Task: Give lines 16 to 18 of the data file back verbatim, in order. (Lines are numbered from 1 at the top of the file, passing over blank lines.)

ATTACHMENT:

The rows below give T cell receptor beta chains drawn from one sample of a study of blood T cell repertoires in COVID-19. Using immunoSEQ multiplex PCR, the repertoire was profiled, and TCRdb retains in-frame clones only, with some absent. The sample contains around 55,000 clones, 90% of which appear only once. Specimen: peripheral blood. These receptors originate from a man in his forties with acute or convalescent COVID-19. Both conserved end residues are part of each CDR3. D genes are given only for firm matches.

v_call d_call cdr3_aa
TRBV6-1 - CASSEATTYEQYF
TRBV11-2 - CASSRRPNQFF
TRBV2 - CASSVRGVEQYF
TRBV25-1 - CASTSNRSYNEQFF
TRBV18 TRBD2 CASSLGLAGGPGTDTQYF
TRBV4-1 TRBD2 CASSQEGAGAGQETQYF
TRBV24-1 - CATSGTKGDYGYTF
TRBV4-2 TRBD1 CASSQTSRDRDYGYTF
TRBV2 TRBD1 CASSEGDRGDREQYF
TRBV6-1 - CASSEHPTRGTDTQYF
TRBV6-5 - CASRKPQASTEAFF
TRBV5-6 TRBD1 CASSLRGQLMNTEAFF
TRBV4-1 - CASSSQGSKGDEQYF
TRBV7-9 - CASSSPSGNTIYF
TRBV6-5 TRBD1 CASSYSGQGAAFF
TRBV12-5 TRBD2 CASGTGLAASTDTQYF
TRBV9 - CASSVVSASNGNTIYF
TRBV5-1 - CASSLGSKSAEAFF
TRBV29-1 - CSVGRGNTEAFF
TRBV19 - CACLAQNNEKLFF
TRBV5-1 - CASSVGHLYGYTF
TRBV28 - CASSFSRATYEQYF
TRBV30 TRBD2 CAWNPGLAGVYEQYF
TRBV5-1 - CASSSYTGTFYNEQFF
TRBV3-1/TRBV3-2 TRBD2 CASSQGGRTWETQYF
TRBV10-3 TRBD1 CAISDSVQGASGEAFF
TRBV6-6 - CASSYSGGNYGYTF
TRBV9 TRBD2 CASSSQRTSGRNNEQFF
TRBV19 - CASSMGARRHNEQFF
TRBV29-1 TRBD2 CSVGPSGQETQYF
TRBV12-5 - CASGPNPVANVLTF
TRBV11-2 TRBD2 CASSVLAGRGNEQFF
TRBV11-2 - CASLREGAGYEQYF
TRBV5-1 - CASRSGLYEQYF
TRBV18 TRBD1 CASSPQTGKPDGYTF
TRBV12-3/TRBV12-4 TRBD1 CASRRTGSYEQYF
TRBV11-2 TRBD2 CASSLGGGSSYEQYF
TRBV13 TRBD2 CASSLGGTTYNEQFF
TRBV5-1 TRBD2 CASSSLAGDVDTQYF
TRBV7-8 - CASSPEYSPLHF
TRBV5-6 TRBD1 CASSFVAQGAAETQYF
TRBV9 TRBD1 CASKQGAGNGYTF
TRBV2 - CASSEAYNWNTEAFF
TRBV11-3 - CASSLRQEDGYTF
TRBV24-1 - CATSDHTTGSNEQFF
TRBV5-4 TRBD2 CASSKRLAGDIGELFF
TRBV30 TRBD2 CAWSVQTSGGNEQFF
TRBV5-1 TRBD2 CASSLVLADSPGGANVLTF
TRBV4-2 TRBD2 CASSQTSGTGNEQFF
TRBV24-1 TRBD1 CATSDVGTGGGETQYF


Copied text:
TRBV7-9 - CASSSPSGNTIYF
TRBV6-5 TRBD1 CASSYSGQGAAFF
TRBV12-5 TRBD2 CASGTGLAASTDTQYF